The Ten Commandments And The First Amendment

On Wednesday, one day after the installation of a monument portraying the Ten Commandments on Arkansas Capitol grounds, it was run over by a man yelling “Freedom!” According to Townhall, “Michael Reed, a 32-year-old from Van Buren, Arkansas with a history of mental illness, recorded himself ramming his car into the monument, shouting “freedom” shortly before impact. Reed has previously been accused of destroying a similar Ten Commandments monument in Oklahoma.”

This disturbing act launched a nationwide debate over whether the Arkansas law that required the Ten Commandments monument allowed near the Capitol in the first place was constitutional or not. The answer: of course! In fact, the grandiose basis of constitutionality is rooted in the very First Amendment in the Bill of Rights and the monument’s non-violative nature of said amendment. The leftist, atheist, and idiotic argument against the Ten Commandment monument’s placement is also ingrained in the First Amendment, unjustifiably so.

The left, atheists, and Satanists alike are holding on to the false notion that the monument is violative of the First Amendment’s Establishment Clause. This is pure conjecture with zero basis in fact nor the text of the Constitution. The Establishment Clause reads, “Congress shall make no law respecting an establishment of religion, or prohibiting the free exercise thereof.” Essentially, this clause explicitly prohibits the government from forcing religion onto its citizens as well as compelling others to cease practicing their religion. The issue with this clause is that it simply does not apply to the monument’s case as the monument is neither forcing religion onto people by threat of government gun nor prohibiting others from practicing their religion of choice. One is free to do what one wishes in the sense of their personal religious regardless of the presence of the Ten Commandments.

The fact is that America’s values are embedded in Judeo-Christian culture; recognizing that truth vis-à-vis the installation of a monument depicting the Ten Commandments, one of the staples of Judeo-Christian culture, by a state’s Capitol grounds isn’t immoral, it isn’t fallacious of history, and it isn’t illegal.

Those simple truths are neglected time and time again by folks on the left as they continuously misinterpret the Constitution in order to push their own societal views onto others via the government. Our court system has been replete with instances of similar cases. Sometimes our judicial oligarchs have ruled in favor of the text, and some in favor of what they wish were in the text. Therein lies the problem with judicial review, the system that allows the United States judiciary to determine whether or not a piece of legislation is in conflict with values promulgated by the Constitution: rulings under judicial review have a chance of being arbitrary and conflicting with said values. We see this in cases like Roper v. Simmons, which usurped the rights of state legislators and barred states from employing the death penalty for those under 18. It is within the state’s legislative purview as to whether that decision is made, not the unelected oligarchs sitting on the court. If something is unconstitutional according to the text of the Constitution, it is the court’s job, under judicial review, to label it as such. If a law is constitutional, but the court’s justices hold a personal contempt for the law, it is not, under the powers given to them by the Constitution, their job to strike it down; it is the legislature’s job.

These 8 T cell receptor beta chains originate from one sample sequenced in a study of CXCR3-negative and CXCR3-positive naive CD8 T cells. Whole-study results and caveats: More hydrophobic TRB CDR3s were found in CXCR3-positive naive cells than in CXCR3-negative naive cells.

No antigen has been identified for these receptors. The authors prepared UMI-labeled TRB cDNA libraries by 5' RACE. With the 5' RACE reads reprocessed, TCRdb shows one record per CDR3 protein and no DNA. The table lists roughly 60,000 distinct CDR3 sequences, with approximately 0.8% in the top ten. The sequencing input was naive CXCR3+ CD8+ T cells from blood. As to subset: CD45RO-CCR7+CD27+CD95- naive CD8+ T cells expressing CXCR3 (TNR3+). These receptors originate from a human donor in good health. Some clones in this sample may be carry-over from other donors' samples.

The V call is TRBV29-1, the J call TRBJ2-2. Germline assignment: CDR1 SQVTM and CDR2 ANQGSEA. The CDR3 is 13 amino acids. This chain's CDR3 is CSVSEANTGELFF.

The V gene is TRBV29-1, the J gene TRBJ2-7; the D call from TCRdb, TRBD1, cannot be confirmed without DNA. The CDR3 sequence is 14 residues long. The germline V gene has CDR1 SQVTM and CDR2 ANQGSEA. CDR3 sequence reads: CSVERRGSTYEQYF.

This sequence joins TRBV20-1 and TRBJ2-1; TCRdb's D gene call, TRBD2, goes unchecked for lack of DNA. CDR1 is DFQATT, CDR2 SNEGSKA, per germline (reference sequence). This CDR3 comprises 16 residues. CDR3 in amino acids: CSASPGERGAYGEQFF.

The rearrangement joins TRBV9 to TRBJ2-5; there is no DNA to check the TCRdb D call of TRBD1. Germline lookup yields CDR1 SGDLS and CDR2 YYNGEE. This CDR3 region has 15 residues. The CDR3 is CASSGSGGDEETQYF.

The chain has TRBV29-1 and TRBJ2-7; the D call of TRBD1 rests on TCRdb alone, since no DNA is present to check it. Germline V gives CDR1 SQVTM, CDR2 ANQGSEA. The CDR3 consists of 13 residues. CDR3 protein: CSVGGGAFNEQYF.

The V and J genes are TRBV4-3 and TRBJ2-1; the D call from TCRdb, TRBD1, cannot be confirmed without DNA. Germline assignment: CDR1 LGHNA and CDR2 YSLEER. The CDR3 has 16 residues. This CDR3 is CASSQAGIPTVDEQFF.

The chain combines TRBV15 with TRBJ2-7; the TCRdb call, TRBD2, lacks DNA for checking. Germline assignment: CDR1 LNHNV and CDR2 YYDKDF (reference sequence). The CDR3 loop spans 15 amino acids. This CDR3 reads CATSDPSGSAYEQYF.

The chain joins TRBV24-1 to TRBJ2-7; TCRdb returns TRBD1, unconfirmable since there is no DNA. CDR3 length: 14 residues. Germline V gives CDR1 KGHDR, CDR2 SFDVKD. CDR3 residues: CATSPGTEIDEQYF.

We see court decisions fueled by disdain for religious doctrine as a whole rather than unconstitutionality in our recent history. As explained why before, the Ten Commandments monument on Capitol grounds is not unconstitutional. However, according to a case that involved a similar monument in a Kentucky courthouse, you will hear otherwise. Presumably stimulated by anti-religious dogma, the Supreme Court deemed that monument had no place inside a courthouse on account of it being a religious symbol. A garbage ruling as it isn’t violative of the Establishment Clause.

The Ten Commandments monument did not force religion. We know this because all it served only as a reminder of our country’s founding and a set of wholesome morals it espouses. No one is being compelled to convert to Judaism or Christianity because of a monument, just as no one is being forced to convert to Judaism or Christianity because “In God we trust” is on our currency.

Greg Matusow

Author: Greg Matusow

Greg Matusow is a conservative writer and founder of